We want consumers to understand that our family not only eats these cranberries, but we also live and work on these properties – it is essential for the land to be healthy, safe, and sustainable for generations to come.

~  ֍  ~

Stay tuned for more Future Farmers of America stories like this. If you would like to get involved with FFA, visit www.ffa.org.

If you’re a fellow FFA and want to share your story or tell us about an inspiring member, please email us at [email protected] – we’d love to hear your story!

5 Nootropic Foods

Whether you’re looking for a quick bite of information or want to drop some knowledge on your dinnertime companions, here’s our Featured 5 of the Week! 

Nootropics, otherwise known as “smart drugs” are taking over the supplement market. They’re known for their “brainpower” effects, helping users think more effectively and develop a stronger memory. What many people don’t know is that nootropic properties are also found in whole foods that we eat every day.

5. Salmon

We knew that salmon contained healthy omega-3 fatty acids, but nootropics too?

Salmon is a fatty fish that has a rich nutrient profile. One filet of salmon is a significant source of omega 3s, protein, vitamins B12, D, E, and selenium. Salmon also helps maintain high brain function due to its high DHA density from omega 3s and its high protein profile. Salmon can also improve the ability to send and receive messages in our brain.

Salmon is one mighty superfood! Try eating 3-4 ounces of salmon a week to reap its benefits.

4. Blueberries

Blueberries are a well-known superfood, but they are also a natural nootropic.

Blueberries are one of the most versatile, yet nutrient-dense fruits. There are so many ways to eat them, as a snack, in yogurt, in granola, even in dessert – the possibilities are endless. Blueberries help boost cognitive function because they’re high in antioxidants, including anthocyanins. These antioxidants also help protect the brain from free radicals caused by aging, making them a useful tool to help reduce the chance of Alzheimer’s too.

If you want to see the nootropic results from blueberries, trying incorporating 2 cups a day into your diet.

3. Spinach

These greens are more powerful than they look!

Spinach is great for our bodies. It’s full of vitamins and minerals, like vitamins K, A, C, and B12, magnesium, iron, and folate. They’re known to improve eye health, reduce stress, prevent cancer and other diet-related illnesses, and aid in bone support. When it comes to the brain, spinach contains lutein and zeaxanthin for faster mental recall and increased memory. Spinach can even enhance athletic ability. We’ve all heard of Popeye, and even though it was a cartoon, there is some truth around the strengthening capabilities of spinach.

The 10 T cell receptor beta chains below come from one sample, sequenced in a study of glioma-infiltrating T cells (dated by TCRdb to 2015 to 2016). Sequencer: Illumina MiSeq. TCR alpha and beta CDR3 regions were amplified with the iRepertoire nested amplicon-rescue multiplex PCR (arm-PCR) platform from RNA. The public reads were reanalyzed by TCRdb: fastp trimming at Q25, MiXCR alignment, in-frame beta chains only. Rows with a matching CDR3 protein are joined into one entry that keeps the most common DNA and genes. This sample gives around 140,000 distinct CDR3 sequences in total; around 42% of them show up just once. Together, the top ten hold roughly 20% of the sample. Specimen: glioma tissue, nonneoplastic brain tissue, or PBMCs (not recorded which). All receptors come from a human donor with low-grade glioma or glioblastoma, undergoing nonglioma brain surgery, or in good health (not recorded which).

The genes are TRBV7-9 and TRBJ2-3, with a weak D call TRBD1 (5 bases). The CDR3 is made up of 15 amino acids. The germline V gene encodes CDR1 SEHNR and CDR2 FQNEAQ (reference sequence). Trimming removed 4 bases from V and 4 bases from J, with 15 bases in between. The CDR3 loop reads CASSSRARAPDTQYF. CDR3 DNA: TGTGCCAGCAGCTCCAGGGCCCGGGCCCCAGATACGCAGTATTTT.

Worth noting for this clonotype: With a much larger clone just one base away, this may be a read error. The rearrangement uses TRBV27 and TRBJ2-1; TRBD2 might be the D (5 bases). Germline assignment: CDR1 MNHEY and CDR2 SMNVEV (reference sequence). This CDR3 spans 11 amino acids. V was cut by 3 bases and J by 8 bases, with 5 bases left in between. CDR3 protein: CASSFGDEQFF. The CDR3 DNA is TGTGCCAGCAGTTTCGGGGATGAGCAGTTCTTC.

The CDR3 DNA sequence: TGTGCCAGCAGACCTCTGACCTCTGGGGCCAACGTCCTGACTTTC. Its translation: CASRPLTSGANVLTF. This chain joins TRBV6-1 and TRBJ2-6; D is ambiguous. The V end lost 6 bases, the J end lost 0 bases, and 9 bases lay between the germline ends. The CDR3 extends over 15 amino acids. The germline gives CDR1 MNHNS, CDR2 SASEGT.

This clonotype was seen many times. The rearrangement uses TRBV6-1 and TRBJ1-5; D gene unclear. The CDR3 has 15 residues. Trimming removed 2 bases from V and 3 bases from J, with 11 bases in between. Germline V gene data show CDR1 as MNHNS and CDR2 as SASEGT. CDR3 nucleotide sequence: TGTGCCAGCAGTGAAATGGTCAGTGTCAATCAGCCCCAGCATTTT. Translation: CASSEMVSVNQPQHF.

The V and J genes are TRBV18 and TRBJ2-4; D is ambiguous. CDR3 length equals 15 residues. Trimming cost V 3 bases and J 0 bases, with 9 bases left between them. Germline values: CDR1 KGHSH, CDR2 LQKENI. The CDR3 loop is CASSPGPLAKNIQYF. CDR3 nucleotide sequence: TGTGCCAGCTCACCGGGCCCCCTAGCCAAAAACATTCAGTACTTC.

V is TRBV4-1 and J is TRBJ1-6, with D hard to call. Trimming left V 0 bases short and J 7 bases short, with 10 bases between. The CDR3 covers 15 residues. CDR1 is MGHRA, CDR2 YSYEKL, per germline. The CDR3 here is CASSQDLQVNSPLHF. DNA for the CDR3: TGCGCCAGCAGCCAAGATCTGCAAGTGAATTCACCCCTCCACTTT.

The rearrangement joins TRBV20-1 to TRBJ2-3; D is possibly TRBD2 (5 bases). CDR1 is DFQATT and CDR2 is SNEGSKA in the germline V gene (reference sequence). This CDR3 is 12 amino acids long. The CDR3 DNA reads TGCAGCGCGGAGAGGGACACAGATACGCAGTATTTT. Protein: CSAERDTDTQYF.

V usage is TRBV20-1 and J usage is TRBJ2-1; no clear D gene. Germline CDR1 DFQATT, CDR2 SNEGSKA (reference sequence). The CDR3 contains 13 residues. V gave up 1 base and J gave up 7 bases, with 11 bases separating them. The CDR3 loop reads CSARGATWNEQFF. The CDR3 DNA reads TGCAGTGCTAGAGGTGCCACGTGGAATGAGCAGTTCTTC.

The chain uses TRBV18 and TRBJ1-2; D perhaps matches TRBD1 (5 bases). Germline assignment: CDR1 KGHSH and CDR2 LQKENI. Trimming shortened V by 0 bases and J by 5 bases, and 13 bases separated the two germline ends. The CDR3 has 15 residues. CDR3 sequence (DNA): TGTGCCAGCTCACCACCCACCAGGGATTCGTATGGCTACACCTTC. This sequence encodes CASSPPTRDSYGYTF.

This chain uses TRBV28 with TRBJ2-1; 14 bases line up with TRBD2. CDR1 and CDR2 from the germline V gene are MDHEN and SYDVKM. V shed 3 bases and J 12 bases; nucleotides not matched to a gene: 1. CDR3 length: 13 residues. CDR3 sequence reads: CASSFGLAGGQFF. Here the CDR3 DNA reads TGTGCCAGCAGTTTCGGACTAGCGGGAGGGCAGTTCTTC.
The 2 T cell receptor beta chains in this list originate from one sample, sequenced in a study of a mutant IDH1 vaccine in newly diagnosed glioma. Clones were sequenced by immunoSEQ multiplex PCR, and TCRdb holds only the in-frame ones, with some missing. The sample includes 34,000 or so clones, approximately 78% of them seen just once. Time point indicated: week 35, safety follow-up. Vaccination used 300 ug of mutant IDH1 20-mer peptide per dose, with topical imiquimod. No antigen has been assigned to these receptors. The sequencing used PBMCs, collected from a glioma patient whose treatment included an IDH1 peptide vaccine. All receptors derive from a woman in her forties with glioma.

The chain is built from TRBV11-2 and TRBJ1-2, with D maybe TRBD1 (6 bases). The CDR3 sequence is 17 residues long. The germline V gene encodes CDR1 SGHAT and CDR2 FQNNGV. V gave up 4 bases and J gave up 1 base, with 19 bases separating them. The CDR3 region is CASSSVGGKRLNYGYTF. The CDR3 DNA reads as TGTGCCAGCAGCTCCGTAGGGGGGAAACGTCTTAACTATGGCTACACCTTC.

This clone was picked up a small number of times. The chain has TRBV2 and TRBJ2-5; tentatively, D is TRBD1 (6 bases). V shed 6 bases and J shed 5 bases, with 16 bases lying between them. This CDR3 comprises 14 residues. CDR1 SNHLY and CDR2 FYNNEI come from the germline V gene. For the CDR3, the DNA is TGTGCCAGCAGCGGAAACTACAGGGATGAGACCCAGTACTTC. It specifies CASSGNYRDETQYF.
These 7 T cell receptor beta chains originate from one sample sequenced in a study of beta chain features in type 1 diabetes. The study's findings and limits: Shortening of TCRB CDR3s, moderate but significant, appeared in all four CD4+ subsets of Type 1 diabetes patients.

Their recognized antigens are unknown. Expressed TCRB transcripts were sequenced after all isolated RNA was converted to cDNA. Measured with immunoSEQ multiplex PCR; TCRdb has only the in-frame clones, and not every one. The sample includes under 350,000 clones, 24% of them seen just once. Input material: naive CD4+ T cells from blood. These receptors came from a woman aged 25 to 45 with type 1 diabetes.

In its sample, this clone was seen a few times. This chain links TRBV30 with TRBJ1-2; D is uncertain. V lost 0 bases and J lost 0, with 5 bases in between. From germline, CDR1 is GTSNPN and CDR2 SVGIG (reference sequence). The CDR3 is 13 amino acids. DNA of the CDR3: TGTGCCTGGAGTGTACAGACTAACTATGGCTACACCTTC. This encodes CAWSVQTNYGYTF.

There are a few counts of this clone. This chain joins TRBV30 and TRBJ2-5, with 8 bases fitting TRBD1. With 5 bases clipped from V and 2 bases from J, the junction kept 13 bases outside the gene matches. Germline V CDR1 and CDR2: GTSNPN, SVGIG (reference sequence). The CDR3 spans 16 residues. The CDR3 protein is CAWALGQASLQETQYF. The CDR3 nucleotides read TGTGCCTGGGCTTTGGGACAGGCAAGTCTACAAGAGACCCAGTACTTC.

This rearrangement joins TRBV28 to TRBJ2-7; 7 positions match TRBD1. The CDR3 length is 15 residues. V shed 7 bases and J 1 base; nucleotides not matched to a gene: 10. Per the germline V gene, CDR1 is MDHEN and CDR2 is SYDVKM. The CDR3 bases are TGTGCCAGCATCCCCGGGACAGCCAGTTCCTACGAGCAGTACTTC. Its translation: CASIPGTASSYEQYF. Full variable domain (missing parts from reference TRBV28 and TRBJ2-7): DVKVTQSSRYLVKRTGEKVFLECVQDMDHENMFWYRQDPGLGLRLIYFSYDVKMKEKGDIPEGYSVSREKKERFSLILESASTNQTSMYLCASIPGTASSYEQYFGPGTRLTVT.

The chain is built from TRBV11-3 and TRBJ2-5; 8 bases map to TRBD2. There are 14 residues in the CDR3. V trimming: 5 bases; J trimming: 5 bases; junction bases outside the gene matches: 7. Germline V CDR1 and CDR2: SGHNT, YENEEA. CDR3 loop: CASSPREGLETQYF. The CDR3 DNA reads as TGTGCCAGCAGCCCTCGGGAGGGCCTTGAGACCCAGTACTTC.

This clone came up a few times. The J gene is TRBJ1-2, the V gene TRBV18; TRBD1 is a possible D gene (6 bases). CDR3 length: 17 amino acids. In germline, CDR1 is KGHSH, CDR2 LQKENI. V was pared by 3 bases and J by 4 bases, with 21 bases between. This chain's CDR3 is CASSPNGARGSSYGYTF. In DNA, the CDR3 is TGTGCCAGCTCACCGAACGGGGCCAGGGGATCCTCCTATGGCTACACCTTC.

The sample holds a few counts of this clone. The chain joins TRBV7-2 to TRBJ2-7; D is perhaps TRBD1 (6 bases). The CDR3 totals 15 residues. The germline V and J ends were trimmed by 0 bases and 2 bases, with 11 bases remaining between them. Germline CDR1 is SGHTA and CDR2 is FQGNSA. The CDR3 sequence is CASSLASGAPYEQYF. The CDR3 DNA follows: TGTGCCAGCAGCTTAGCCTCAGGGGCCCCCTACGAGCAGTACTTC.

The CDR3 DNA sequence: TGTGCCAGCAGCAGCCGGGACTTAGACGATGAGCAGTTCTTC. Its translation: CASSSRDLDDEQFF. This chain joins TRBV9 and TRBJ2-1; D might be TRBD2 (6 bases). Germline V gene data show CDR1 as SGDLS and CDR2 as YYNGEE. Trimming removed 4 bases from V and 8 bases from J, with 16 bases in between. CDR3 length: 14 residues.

One cup of spinach a day is more than enough to see its benefits. But remember, a cup of spinach in its regular form isn’t actually a cup. Instead, think of what cooked spinach would look like in a cup and do your measurements off of that. Eating spinach doesn’t have to be boring either! Add spinach to your eggs, a smoothie, or try a breakfast wrap that we eat almost every morning here.

2. Dark Chocolate

Oh, yes – chocolate!

We love knowing that dark chocolate can help us stay healthy. Dark chocolate is known to improve blood flow, lower blood pressure, raise good HDL cholesterol, and, of course, improve brain function. Dark chocolate is made from cocoa beans and is rich in flavanols. Cocoa beans help increase blood flow to the brain and trigger the production of new brain cells, keeping your brain in tip-top shape.

So, don’t feel guilty about having that one piece of chocolate at night! Just remember, only dark chocolate made with 70% cocoa or higher has these benefits. To avoid too much sugar, be sure to eat in moderation – only 1-2 ounces a day.

1. Eggs

If you enjoy eggs at breakfast, then you’re already on the right track!

Eggs are one of the easiest and healthiest foods to incorporate into your diet. They are full of protein, healthy fats, vitamins, and minerals. They are also rich in choline. Choline is especially important for our brains because it helps with transmitting signals across neuronal membranes. Choline creates acetylcholine in the body, which helps the body retain memories and achieve restful sleep.

There are so many ways to enjoy eggs. Here are a few of our favorite recipes below:

And for more information, including a long list of nootropic foods, head to our article – Nootropics: How to Eat for a Better Brain 

Regenerative Ag: The New ‘Sustainable’


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At a high level, Regenerative Agriculture is a system of farming practices based on decades of science and applied research that when combined, helps to enrich soils, increases biodiversity, improves watersheds, and ultimately harnesses carbon in the soil.

The premise of Regenerative Ag is to replicate nature instead of conquering it. It promises to increase yields, enhance the health and vitality of farms for generations to come, as well as provide resilience to climate instability. But not all farms apply these principles the same way. Because there is no stringent set of guidelines for what is considered “regenerative farming,” each operation will vary the application of these practices, as well as how they measure the success of their regenerative efforts.